Most women’s perception of the stress in their lives decreases as they pass through their midlife years, a new study reports.
The study also found that menopause was not a strong factor in how much stress midlife women feel.
These findings, published recently in the journal Women’s Midlife Health, will be reassuring to many women entering — or transitioning through — their midlife years, which social scientists say begins between the ages of 35 and 40.
“The neat thing is that for most of us, our perception of stress decreases as we age through the midlife,” says Elizabeth Hedgeman, the study’s lead author and a recent graduate of the University of Michigan’s School of Public Health, in a released statement.
“Perhaps life itself is becoming less stressful, or maybe we’re finally feeling at the top of our game, or maybe things just don’t bother us the way they did,” she adds. “But whatever the root reason, we’re reporting less perceived stress as we age through the midlife and menopause.”
A time of profound change
As Hedgeman and her colleagues point out, although the much-ballyhooed midlife crisis has been largely debunked, the years between young adulthood and old age appear to be a time period ripe for stress — at least, on paper.
“For modern women 40-65 years of age, these middle years are marked by the potential for profound social and physiological changes,” they explain. “Households are changing, with children leaving and ‘boomerang’ children returning. Aging parents may require more care as their health and functioning decline. Workplace stress may increase with the attainment of seniority, additional job strain, and concomitantly increasing time demands.”
Midlife also includes, for most women, the passage through menopause, with its hot flashes, sleep disruptions and possible shifts in mood (most likely related to the disturbed sleep).
And yet, despite all those mental and physical stressors, previous research has suggested that perceived stress — how confident people feel about being able to control and cope with life’s stressors — actually improves once people pass their late 30s or early 40s. That goes for people’s perception of the quality of their lives, as well.
How the study was done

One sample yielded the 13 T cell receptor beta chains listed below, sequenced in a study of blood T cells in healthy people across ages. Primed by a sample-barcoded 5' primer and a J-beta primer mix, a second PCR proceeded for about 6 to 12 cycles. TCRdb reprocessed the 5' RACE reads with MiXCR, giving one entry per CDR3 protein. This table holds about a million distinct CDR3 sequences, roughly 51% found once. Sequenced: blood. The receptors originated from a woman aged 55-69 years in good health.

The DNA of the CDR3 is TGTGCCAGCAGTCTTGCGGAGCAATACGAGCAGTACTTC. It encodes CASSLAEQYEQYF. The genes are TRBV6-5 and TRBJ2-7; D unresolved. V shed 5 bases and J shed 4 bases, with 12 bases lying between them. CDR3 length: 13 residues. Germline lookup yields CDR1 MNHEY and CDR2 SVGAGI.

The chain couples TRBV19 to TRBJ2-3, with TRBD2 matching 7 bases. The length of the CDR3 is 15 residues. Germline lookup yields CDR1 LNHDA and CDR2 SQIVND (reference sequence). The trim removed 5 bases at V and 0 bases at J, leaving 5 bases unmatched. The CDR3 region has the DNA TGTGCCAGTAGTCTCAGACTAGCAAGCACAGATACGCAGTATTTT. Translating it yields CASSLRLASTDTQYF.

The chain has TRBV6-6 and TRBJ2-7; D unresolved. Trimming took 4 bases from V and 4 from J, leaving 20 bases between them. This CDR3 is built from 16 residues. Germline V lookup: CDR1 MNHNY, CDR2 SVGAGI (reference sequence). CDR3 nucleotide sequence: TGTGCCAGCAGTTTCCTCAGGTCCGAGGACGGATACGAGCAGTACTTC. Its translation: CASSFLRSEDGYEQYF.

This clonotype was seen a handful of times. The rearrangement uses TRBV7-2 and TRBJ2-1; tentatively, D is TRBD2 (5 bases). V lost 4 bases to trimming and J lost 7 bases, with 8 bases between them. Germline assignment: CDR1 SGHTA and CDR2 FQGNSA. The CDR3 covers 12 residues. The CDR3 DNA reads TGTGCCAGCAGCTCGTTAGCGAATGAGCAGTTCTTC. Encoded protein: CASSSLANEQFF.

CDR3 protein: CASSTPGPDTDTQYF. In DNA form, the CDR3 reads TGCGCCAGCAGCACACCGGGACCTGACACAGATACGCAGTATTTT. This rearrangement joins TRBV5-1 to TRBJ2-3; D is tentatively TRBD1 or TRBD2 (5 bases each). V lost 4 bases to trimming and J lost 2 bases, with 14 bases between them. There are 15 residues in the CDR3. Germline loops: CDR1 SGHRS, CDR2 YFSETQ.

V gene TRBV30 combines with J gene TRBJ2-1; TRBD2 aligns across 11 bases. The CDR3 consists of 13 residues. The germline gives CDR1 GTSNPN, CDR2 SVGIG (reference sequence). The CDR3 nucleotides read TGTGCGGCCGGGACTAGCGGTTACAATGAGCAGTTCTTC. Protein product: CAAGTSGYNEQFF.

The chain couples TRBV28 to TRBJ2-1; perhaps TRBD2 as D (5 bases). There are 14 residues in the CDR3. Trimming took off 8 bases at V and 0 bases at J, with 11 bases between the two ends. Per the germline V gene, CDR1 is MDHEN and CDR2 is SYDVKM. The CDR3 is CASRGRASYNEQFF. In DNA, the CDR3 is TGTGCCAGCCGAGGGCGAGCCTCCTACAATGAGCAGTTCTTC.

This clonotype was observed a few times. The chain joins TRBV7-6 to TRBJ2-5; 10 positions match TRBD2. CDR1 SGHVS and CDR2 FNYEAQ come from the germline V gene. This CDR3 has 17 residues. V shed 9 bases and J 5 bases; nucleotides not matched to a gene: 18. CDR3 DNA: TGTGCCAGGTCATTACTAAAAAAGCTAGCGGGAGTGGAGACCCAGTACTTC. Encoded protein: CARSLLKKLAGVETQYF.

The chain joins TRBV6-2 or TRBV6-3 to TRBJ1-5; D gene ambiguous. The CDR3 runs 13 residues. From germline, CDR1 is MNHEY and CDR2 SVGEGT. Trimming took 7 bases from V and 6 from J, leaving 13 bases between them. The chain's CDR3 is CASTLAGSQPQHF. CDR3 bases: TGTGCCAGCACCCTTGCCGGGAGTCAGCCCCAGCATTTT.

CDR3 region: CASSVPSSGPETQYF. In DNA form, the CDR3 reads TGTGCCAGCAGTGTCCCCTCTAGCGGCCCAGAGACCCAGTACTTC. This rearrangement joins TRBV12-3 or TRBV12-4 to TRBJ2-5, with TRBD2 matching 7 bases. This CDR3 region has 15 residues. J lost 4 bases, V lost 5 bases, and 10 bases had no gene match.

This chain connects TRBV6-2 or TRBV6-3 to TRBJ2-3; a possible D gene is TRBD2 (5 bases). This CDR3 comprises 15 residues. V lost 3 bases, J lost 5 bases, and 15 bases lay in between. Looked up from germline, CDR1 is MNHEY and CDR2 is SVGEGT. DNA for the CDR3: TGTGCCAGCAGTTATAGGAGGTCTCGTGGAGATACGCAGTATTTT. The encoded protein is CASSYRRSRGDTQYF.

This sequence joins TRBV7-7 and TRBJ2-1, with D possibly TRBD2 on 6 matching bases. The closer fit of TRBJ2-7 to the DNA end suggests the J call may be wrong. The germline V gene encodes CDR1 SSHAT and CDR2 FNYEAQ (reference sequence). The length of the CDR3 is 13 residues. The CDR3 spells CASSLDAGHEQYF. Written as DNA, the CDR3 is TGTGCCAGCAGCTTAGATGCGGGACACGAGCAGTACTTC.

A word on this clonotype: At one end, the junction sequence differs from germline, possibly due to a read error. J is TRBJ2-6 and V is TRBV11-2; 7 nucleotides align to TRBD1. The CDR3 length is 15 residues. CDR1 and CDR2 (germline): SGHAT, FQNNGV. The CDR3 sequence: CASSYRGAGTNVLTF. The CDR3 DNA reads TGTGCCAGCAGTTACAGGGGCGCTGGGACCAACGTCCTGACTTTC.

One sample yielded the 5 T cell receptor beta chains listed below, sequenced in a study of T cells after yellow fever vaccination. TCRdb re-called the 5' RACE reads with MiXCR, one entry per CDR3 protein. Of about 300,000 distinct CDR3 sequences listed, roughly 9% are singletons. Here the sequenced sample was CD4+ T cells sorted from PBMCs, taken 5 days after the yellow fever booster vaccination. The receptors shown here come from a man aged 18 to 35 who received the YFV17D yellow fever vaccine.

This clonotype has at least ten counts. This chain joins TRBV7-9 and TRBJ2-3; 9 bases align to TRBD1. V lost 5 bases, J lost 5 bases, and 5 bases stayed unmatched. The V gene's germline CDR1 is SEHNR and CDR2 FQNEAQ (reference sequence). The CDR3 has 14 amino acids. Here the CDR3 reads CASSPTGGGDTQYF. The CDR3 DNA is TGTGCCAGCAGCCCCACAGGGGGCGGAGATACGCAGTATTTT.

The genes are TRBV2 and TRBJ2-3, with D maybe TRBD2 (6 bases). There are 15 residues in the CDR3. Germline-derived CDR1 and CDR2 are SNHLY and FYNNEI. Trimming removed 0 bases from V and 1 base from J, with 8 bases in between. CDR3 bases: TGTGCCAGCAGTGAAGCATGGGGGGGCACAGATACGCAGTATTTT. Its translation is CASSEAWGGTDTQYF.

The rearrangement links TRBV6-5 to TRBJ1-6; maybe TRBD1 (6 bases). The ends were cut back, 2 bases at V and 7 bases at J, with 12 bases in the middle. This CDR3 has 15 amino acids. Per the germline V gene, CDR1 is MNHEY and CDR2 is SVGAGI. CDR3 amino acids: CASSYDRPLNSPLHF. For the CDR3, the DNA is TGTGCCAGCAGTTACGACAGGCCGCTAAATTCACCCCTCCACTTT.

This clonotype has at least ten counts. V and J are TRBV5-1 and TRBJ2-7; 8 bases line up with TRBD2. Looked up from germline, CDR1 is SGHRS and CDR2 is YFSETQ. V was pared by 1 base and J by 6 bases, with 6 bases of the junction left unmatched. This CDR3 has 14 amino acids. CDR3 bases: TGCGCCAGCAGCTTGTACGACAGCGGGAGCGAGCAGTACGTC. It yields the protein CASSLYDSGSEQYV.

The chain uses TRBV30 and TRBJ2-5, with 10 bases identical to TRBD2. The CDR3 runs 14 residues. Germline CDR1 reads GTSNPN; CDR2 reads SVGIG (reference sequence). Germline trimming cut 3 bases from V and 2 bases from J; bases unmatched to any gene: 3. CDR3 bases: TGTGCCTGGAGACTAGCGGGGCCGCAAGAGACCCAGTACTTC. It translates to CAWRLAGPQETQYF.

For the current study, Hedgeman and her colleagues wanted to see how women’s perceive stressed changed as they transitioned through midlife. They used data collected annually from more than 3,000 women who were recruited into the Study of Women’s Health Across the Nation (SWAN) in 1996. When they entered SWAN, the women were between the ages of 42 and 53. None had yet completed menopause.
SWAN is designed to help scientists, medical professionals and women better understand how midlife experiences affect health and quality of life during aging. Among the information collected annually are a set of questions about perceived stress, such as “In the past two weeks, how often have you felt you were unable to control the important things in your life?” and “In the past two weeks, how often have you felt difficulties were piling up so high that you could not overcome them?”
Participants rate each question on a scale of 1 (never) to 5 (very often).
Hedgeman and her colleagues analyzed 13 years of SWAN data. The mean age of the women at the end of that period was 62 years, which means that half were older than 62 and half were younger.
The analysis revealed that perceived stress had decreased for most of the women over the 13 years, and that the women’s changing menopausal status did not predict the level of stress reported by the women.
The study did find that certain groups of women — particularly those with less education and greater financial hardship — consistently reported higher levels of stress than their more educated and wealthier peers. Yet even their stress declined over time.
Interestingly, after adjusting for education, income and other socioeconomic factors, race and ethnicity was only a predictor for higher levels of stress among American women with a Japanese heritage.
Limitations and implications
This study, like all studies, has several limitations. Most notably, women with the lowest level of education and the greatest financial hardship made up less than 10 percent of the study, limiting the power of the findings regarding those groups. Also one of the sites used to recruit women (in New Jersey) was unable to follow its participants for all 13 years. Given that this site included many Hispanic women and women of lower socioeconomic means, its incomplete data may have skewed the study’s overall results.
Still, the findings are intriguing — and, as already noted, supportive of some previous research on the topic.
Hedgeman and her colleagues did not investigate reasons for the decrease in the women’s perceived stress, but they outline several possible explanations in their paper.
“Research suggests that older adults show more maturity and regulation of emotion, leading to increased feelings of optimism and fewer symptoms of psychological distress than younger adults,” they write.
The researchers also point out that focus groups involving American women have found “that the midlife is a time of reduced childrearing responsibilities leading to role restructuring, more control over one’s time, and an increased sense of personal power and freedom.”
Or, as Hedgeman says more succinctly in the released statement: “Perhaps things just don’t bother us as much as we age.”
FMI: The study can be read in full on the website for Women’s Midlife Health.